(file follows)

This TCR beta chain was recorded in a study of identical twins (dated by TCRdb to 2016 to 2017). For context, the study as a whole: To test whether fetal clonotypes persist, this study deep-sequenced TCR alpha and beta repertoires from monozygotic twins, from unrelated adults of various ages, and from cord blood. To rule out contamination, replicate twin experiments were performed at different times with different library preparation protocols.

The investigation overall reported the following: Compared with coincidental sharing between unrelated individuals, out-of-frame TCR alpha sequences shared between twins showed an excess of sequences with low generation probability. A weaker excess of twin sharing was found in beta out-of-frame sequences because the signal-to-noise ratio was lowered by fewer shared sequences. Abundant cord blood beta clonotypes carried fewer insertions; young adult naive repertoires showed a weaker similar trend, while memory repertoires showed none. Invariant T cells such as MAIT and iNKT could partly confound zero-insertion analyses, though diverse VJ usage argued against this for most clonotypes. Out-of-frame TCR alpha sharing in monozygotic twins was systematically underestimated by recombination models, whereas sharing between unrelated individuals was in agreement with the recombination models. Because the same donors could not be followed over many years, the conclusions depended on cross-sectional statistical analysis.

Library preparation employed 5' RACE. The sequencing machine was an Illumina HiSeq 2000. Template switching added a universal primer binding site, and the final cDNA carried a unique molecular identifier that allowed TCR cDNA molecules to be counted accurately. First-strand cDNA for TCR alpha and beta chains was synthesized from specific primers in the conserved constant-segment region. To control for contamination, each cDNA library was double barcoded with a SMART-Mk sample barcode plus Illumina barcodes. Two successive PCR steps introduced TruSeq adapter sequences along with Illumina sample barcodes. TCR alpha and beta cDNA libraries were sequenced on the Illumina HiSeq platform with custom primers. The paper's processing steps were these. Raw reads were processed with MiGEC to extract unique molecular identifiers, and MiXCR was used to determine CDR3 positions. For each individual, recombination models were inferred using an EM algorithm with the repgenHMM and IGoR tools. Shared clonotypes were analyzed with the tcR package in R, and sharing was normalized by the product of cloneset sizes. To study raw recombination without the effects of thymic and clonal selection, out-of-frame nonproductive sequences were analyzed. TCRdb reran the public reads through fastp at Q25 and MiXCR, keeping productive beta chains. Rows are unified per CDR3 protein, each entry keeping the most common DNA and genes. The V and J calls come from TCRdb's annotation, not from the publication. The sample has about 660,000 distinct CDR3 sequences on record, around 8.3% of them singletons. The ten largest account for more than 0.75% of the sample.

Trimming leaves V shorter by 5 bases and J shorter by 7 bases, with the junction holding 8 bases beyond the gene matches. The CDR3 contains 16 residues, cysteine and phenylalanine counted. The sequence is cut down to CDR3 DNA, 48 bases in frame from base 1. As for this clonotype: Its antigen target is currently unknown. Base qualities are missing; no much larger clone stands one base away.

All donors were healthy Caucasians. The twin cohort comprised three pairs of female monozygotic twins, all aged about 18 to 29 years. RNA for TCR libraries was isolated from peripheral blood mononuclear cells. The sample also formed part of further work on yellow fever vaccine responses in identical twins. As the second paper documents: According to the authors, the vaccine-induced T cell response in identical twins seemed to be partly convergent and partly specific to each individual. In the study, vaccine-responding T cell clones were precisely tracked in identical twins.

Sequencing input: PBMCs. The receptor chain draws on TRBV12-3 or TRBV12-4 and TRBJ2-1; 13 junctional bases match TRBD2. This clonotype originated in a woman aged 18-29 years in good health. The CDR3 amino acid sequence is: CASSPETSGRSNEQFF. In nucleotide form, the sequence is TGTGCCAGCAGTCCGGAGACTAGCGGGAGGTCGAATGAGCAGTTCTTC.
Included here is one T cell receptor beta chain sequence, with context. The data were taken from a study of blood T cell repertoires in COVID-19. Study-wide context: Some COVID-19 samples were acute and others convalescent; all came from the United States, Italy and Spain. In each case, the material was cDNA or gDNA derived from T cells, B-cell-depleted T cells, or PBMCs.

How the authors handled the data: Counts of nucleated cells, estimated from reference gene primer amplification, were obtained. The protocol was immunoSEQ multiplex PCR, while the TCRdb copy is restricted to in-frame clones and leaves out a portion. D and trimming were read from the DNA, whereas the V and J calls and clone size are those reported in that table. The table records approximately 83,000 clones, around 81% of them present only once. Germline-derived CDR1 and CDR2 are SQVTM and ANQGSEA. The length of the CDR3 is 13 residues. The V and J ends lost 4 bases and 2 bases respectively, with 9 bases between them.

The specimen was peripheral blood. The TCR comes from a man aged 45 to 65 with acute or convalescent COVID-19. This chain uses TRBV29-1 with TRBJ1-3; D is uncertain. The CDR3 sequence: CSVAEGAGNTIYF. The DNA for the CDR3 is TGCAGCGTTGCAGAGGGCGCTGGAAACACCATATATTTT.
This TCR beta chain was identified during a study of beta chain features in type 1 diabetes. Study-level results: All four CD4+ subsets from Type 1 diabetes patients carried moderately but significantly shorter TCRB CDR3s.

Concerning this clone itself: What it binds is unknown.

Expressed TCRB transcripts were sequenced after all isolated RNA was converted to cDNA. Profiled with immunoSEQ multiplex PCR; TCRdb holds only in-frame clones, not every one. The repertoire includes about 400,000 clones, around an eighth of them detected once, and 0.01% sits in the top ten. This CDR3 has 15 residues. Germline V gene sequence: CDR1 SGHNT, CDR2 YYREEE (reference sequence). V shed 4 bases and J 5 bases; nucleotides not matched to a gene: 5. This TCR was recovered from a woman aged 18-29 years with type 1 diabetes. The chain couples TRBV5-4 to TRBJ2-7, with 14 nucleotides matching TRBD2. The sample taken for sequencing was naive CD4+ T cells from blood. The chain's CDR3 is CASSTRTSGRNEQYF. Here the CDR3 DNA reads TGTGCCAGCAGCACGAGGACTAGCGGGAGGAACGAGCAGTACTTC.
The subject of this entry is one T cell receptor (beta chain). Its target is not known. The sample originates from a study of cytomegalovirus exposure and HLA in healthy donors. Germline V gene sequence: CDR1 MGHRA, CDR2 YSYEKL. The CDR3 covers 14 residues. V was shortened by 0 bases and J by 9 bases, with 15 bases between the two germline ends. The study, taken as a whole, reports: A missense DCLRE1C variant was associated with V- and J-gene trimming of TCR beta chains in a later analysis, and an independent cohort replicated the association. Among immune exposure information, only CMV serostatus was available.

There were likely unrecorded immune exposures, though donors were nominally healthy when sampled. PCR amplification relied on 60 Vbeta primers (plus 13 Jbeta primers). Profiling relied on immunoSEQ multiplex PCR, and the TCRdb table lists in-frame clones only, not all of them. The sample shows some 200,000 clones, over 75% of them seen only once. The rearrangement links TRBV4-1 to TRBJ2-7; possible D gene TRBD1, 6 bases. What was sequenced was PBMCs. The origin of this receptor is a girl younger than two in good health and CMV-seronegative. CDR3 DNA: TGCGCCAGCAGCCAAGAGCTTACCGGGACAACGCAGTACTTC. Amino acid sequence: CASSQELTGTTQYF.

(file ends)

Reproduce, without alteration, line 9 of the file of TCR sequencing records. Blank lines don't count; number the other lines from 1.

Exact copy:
The specimen was peripheral blood. The TCR comes from a man aged 45 to 65 with acute or convalescent COVID-19. This chain uses TRBV29-1 with TRBJ1-3; D is uncertain. The CDR3 sequence: CSVAEGAGNTIYF. The DNA for the CDR3 is TGCAGCGTTGCAGAGGGCGCTGGAAACACCATATATTTT.